Contribution to economy and food security
Fisheries plays a vital role in global, national and rural economies and contributes to food security and nutrition. Fish is highly nutritious and serves worldwide as a valuable supplement in diets lacking essential proteins, vitamins and minerals. The primary threats undermining the food and nutrition security potential of fisheries results from ineffective management coupled with poor conservation of habitats.
Fish stocks in trouble
The current status of the world’s living aquatic resources varies but the number of fish stocks in trouble seems to exceed the number that is in a good or excellent state. Overcapacities of the world's fishing fleets, unsustainable fishing practices and weak management systems have been some of the key drivers. Climate change impacts fish and the ecosystems they depend on leading to decreased productivity, species migration as well as conflict over resource use and increased risks associated with more extreme climatic events such as hurricanes. At the same time, demand continues to rise, and fish products are now one of the most widely traded commodities in the world.
Balancing under pressure
One of the primary tasks of the fisheries manager is to balance the pressure on the fish stocks and the aquatic habitat resulting from exploitation with the carrying capacity of natural populations and ecosystems. However its complexity, diversity and dynamics and the involvement of a large number of stakeholders makes fisheries difficult to govern. This requires innovative solutions which can be created when stakeholders are able to meet, share experiences, learn together and contribute to decision making processes.
People-centred fisheries governance
To enhance the contribution of fisheries to food and livelihoods security a transition towards more people centred governance approaches is needed. Strengthened governance in the fisheries sector with involvement of the public, civil society and private sector is required to reduce pressure on the fish stocks and the aquatic habitat, to develop incentives for sustainable ecosystem management and to ensure that the role of fisheries in reaching global food production is considered. When stakeholders are able to meet, share experiences and learn together, innovative solutions can be created to contribute to decision making processes.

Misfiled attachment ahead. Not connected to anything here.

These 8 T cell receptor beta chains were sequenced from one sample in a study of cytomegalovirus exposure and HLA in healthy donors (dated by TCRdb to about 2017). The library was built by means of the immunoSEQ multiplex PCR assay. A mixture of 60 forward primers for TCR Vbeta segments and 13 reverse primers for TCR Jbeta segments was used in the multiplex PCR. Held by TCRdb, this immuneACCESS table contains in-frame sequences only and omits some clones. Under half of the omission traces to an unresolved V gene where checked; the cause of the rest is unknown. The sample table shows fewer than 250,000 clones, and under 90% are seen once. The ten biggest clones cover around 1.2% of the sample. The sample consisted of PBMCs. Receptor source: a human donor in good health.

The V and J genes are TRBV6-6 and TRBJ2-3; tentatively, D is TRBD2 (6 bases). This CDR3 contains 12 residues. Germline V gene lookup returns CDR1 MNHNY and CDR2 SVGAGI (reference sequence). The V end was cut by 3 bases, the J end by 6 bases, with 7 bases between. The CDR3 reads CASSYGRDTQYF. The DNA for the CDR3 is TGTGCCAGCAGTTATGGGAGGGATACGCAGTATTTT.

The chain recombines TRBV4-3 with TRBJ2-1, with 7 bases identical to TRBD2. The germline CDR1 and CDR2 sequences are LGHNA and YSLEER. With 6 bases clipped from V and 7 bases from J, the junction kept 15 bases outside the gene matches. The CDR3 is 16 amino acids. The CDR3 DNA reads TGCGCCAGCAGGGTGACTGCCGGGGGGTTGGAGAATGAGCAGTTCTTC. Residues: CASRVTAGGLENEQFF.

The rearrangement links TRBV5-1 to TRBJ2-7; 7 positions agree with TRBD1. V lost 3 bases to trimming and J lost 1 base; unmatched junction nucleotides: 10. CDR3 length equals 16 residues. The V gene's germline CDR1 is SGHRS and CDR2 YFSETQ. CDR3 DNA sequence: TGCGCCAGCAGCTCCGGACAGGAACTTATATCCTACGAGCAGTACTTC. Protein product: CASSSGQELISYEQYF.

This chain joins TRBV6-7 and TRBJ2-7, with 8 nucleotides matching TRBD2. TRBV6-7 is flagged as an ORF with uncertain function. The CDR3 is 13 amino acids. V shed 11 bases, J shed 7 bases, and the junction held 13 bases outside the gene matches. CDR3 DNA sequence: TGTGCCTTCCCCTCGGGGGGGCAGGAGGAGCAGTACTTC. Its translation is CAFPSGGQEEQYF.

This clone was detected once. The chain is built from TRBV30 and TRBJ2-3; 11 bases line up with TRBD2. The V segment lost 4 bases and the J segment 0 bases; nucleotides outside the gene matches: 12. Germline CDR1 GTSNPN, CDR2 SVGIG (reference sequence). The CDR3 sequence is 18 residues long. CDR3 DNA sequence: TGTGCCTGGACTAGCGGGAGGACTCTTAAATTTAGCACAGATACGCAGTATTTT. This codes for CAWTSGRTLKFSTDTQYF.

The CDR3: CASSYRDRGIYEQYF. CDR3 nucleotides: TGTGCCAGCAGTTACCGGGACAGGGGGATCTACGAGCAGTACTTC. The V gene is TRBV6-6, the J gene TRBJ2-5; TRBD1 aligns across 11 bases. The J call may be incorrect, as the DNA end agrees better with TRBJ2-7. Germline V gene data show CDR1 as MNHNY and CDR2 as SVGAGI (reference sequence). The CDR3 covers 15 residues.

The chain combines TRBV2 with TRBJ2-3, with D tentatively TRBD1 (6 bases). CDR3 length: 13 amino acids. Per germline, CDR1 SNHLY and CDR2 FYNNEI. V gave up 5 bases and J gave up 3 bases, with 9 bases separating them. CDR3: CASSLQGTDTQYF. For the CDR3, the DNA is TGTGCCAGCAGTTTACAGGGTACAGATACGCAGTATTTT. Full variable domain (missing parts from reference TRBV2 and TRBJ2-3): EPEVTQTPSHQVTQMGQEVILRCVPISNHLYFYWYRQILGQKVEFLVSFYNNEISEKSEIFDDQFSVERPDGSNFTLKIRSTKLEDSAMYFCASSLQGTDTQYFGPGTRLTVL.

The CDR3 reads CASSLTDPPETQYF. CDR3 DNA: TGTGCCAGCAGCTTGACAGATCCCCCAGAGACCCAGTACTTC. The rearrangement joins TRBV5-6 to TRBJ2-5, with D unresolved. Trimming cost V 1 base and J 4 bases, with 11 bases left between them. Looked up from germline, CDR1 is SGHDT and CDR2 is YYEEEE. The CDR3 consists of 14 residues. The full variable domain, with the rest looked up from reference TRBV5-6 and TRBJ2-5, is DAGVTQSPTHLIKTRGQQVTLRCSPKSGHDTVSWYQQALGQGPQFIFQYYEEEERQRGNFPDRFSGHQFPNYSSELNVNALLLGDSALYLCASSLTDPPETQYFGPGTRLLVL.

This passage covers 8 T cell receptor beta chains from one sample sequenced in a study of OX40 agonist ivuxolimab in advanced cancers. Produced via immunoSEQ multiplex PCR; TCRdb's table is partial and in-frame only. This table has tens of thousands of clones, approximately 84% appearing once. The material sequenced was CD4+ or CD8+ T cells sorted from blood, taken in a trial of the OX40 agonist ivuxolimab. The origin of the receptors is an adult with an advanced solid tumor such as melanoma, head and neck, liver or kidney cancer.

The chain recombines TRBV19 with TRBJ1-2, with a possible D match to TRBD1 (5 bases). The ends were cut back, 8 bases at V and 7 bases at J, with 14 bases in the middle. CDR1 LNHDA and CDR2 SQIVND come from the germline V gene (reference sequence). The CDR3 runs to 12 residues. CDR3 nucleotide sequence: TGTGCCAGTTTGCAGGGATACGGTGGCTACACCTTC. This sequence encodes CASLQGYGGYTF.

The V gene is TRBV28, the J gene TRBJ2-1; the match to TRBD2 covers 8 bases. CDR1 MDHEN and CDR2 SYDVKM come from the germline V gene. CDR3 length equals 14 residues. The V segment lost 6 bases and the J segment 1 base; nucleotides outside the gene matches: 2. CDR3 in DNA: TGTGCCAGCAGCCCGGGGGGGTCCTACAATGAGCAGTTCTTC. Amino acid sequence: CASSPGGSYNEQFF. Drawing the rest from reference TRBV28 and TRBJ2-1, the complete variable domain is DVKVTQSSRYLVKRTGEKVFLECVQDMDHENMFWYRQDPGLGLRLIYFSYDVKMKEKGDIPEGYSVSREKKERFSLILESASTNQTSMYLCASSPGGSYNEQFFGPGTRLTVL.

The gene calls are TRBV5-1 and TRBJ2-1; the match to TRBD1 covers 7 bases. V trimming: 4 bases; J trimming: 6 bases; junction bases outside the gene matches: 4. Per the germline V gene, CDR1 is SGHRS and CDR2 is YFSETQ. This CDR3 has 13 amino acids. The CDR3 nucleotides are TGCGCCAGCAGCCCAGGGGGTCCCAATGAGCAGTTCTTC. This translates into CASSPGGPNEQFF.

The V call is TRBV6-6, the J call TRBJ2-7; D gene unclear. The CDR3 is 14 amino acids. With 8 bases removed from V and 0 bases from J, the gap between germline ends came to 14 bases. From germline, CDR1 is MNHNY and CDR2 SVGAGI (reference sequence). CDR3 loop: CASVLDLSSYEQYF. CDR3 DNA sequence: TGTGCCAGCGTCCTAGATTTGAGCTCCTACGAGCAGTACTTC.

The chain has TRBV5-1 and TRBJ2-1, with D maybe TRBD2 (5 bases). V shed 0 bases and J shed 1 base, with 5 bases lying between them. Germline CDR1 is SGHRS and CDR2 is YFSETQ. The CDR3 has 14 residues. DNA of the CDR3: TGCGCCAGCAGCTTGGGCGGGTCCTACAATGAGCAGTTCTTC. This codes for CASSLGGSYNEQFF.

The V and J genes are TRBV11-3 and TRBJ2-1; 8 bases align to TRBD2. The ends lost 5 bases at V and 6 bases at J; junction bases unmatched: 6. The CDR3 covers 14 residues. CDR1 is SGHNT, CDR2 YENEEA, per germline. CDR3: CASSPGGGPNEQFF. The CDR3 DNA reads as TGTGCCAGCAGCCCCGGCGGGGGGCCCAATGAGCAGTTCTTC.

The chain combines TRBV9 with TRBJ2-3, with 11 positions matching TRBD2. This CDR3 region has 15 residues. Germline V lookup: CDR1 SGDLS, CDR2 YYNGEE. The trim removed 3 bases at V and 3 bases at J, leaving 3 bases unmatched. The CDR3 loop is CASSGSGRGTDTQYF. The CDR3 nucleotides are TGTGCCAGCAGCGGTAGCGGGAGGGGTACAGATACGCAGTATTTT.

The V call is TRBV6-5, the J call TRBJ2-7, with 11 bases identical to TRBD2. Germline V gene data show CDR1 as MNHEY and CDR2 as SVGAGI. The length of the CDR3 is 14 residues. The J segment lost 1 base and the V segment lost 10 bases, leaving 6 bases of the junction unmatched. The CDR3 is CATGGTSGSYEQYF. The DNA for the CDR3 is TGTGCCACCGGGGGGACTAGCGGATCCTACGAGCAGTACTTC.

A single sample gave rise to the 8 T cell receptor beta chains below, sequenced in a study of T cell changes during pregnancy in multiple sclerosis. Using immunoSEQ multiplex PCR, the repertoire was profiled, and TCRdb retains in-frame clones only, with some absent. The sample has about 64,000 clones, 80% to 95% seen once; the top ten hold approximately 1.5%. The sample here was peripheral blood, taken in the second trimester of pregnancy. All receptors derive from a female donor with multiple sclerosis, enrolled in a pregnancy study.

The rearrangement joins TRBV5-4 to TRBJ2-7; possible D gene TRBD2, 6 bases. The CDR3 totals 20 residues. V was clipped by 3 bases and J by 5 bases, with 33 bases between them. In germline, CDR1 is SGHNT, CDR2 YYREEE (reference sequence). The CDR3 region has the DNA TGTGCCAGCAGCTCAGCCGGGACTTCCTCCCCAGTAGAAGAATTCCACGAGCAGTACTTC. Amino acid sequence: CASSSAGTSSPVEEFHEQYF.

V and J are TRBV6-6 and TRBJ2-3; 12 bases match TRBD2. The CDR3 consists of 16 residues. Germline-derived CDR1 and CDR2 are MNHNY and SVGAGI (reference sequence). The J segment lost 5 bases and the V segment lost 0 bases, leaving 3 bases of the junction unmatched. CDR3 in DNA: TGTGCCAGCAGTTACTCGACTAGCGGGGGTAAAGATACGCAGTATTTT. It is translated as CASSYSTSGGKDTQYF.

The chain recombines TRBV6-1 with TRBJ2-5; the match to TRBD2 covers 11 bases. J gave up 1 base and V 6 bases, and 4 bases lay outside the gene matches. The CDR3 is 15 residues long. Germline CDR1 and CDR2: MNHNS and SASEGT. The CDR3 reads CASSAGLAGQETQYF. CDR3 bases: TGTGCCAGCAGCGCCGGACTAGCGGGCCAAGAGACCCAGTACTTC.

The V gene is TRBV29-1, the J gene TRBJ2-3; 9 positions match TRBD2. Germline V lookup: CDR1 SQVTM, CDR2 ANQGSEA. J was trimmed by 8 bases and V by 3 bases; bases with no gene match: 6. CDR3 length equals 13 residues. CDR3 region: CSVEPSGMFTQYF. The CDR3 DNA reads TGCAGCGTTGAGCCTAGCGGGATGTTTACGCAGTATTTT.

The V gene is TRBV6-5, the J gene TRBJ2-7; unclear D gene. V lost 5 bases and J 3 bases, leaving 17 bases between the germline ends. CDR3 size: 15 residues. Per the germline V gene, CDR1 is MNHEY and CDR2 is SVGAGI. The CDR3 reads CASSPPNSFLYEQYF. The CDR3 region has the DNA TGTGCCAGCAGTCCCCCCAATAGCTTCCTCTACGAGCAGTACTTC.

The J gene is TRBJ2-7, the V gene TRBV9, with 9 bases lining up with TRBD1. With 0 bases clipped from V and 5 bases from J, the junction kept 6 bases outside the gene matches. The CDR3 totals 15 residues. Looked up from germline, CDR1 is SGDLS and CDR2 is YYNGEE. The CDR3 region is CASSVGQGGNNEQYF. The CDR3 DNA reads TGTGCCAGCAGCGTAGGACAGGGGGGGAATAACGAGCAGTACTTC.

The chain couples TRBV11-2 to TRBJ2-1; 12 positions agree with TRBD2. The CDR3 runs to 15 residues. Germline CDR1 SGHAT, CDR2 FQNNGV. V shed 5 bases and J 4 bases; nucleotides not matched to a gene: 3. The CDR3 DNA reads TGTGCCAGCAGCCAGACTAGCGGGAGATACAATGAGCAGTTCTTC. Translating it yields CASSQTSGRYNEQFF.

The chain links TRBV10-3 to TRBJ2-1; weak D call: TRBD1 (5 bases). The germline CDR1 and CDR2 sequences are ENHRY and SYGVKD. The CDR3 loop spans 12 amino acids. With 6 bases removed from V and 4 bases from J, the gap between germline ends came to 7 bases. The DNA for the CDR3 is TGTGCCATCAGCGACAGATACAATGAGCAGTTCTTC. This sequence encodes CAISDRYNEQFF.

In this course which is organised in cooperation with other Dutch and international institutes, you will learn about fisheries governance needed to ensure food, nutrition and livelihood security. It will give you new insights on challenges that fisheries governance faces and explore ways to strengthen it. The course provides a framework in which you will acquire insights and skills to bring stakeholders in the fisheries system together and help them understand each other's perspectives, manage their conflicts and learn together.
The training programme is highly interactive and will allow you to practice a range of participatory methodologies. It uses real-life case studies to illustrate the effect and impact of different management approaches and practices. Training methods include small group activities, role plays, excursions and individual assignments. You will be challenged to apply the concepts learned to your own work situation. The course will be organised in cooperation with Centre for Development Innovation, Wageningen UR along with other Dutch and international institutes working in fisheries governance and management such as FAO.